Air Canada saves billion dollars as carrier goes through “darkest period” in commercial aviation history


The COVID-19 pandemic led Air Canada to a loss of $ 1 billion in the first quarter, with most air travel interrupted.

Air Canada spent $ 880 million in cash in the first three months of 2020, having cut its schedule by 90% since March 16.

“Our first quarter results reflect the severity and brutality of the impact of the COVID-19 pandemic on Air Canada, which began to affect the global airline industry in late January with the suspension by many carriers, including Air Canada, service to China, “Air Canada said in a statement accompanying its results Monday morning. “The impact was exacerbated in March with mandatory social isolation, unprecedented government travel restrictions in Canada and around the world, and the shutdown of economies.”

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Air Canada described the steps it is taking to preserve its operations, but said that 2019 revenue and capacity levels would be restored in three years.

“The last quarter was the first in 27 consecutive quarters of no year-over-year growth in operating revenues. Our solid January and February results encouraged us to continue this performance until the sudden and catastrophic impact of the appearance of COVID-19 in Europe and North America in early March. We are now going through the darkest period in the history of commercial aviation, “said Air Canada.

Air Canada said revenues fell $ 712 million to $ 3.7 billion in the first three months of 2020 compared to the same period last year. Operating loss amounted to $ 433 million, compared to profit of $ 127 million in the first quarter of 2019.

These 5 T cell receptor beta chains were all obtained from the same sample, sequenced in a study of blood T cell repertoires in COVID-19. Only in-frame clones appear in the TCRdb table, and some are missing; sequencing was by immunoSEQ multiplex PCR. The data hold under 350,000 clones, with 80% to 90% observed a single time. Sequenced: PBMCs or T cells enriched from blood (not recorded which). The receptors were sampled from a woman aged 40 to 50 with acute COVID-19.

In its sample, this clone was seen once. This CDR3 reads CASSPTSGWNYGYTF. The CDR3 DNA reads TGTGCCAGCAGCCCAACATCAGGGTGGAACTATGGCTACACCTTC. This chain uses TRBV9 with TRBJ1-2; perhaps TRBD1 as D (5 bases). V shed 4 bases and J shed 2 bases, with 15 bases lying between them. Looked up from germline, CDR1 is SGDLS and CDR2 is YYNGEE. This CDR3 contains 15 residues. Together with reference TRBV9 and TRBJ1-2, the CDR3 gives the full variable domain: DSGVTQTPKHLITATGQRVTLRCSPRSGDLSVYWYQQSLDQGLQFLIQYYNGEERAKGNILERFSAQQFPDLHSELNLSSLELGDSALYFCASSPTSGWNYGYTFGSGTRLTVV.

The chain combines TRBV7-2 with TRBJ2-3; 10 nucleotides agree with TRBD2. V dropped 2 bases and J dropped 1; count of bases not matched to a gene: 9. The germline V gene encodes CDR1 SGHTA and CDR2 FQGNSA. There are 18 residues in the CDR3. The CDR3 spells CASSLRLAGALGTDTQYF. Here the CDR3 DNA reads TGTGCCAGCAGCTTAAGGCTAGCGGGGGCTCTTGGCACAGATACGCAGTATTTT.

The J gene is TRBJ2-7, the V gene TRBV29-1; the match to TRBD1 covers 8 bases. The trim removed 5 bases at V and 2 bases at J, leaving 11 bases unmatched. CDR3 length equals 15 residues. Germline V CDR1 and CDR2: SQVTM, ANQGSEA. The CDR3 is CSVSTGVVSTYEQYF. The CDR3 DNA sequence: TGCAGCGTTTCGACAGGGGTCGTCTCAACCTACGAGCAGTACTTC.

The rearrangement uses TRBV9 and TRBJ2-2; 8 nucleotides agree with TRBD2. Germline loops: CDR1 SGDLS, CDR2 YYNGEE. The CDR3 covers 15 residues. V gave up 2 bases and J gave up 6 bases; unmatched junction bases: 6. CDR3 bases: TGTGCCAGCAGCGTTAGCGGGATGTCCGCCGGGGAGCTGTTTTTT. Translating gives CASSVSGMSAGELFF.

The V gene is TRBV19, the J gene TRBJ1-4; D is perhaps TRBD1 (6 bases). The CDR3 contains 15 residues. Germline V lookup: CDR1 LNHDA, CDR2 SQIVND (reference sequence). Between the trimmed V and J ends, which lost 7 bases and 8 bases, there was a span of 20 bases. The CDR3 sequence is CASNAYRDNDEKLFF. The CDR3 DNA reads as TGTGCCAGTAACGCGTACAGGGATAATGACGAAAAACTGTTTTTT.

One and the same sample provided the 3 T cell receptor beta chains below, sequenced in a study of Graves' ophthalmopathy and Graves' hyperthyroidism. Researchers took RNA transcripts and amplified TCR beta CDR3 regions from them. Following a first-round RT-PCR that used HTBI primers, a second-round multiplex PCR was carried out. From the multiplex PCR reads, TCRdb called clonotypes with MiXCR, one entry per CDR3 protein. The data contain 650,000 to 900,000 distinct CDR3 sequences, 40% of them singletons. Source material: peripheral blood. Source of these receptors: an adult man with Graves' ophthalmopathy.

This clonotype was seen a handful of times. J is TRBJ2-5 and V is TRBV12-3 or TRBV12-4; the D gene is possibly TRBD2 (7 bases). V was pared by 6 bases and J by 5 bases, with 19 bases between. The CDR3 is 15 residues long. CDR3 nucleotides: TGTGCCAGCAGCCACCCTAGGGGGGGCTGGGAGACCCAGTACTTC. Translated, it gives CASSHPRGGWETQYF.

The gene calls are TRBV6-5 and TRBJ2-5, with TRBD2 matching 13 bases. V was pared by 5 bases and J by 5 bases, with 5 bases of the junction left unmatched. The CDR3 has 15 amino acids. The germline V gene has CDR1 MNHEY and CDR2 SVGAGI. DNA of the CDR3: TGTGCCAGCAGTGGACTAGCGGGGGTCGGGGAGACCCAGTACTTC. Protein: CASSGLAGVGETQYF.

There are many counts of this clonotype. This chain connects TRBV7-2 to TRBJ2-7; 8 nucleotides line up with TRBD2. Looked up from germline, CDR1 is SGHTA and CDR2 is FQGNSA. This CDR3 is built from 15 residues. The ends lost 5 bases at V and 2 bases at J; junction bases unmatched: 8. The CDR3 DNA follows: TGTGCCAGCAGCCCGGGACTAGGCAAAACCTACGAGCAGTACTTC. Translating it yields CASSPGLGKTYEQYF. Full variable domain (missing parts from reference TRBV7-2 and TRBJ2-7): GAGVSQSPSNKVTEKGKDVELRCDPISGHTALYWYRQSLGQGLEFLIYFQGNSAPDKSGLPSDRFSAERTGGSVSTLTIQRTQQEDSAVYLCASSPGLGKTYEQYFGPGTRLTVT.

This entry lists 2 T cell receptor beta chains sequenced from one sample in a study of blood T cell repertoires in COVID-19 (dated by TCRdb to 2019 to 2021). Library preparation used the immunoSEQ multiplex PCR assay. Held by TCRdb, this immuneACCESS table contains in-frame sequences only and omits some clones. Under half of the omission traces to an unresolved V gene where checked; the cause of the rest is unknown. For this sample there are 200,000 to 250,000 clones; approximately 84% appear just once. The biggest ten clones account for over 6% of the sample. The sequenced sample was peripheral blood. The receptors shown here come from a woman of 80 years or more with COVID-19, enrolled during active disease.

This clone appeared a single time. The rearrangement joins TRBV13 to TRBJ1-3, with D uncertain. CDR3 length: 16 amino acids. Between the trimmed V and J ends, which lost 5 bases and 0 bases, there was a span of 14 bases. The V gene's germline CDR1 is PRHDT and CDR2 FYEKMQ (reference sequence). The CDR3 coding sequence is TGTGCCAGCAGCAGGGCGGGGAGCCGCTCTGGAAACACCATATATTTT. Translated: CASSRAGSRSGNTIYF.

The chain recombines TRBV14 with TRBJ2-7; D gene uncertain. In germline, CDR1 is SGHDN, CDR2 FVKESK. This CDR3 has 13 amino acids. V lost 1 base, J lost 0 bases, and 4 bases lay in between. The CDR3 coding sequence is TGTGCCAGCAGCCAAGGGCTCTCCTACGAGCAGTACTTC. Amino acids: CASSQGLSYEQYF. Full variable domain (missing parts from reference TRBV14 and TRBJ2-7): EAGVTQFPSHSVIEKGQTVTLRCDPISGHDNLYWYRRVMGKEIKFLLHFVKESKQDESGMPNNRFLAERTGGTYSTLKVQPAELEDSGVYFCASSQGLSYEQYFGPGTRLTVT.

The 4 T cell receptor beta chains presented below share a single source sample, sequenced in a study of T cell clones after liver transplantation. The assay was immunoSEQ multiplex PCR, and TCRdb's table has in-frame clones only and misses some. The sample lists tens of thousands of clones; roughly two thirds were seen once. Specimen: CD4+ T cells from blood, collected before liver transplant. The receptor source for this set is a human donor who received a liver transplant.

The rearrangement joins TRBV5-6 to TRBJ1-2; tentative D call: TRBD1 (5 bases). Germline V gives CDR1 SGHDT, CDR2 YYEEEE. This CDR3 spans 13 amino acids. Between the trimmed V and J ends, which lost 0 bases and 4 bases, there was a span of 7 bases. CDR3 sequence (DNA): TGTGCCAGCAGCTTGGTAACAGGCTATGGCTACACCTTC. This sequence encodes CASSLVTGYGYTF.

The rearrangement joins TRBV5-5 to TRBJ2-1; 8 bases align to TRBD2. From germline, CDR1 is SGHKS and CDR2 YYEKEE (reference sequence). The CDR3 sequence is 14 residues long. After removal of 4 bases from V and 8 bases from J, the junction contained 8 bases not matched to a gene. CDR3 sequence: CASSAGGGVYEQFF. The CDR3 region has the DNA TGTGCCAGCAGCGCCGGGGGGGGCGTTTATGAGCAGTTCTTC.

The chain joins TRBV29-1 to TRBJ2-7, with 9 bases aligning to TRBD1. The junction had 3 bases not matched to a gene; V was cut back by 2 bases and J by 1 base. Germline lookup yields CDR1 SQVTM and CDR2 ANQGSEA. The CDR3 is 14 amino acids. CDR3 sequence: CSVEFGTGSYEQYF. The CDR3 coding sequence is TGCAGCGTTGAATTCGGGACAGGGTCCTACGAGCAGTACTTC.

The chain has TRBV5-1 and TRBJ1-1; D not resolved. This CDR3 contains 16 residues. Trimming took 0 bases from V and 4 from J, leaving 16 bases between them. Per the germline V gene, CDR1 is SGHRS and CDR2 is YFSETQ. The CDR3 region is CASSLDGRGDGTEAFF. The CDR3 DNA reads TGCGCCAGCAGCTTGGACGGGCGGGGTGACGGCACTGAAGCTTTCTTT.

The airline’s $ 1 billion net loss, or $ 4 per share, compares to a profit of $ 345 million ($ 1.26) for the same period a year earlier.

Passenger miles dropped 17%.

The World Health Organization declared a global pandemic on March 12 and the Canadian government on March 13 told Canadians to avoid non-essential travel. Ottawa closed the border to international visitors, except for the Americans on March 18, and on March 20 extended the restrictions to include American travelers. Air Canada suspended its US flights on April 26.

Air Canada said its annualized capacity in the second quarter will be reduced by 85 percent or 90 percent, and by 75 percent in the third quarter.

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Air Canada said it was taking steps to ensure it had enough cash to survive, including drawing on a $ 1 billion credit facility, an $ 820 million loan secured by aircraft and replacement engines and bridge financing worth $ 780 million.

In addition to the cost savings achieved through capacity and labor reductions, Air Canada said it would save $ 1 billion through further cost reductions and program postponements. Air Canada is getting rid of 79 older, less fuel-efficient aircraft, the Boeing 767, Airbus 319 and Embraer 190, a move that cuts costs and simplifies fleet maintenance. Air Canada and its subsidiaries operate 406 aircraft.

Scotiabank analyst Konark Gupta said Air Canada will consume approximately $ 1.4 billion in cash in the second quarter, increasing to $ 1.5 billion or $ 17 million a day in the ” worst case ”of a total halt.

Gupta said he would be surprised if the Canadian government did not provide financial assistance to Air Canada after the United States government announced that it would.

Air Canada said that until June 6, most of its 33,000 employees will receive federal wage subsidies to help prevent layoffs. The carrier has operated more than 500 international cargo flights since March 22, after removing seats from certain planes to transport cargo. Air Canada has announced plans to operate up to 150 cargo flights per week in the second quarter.

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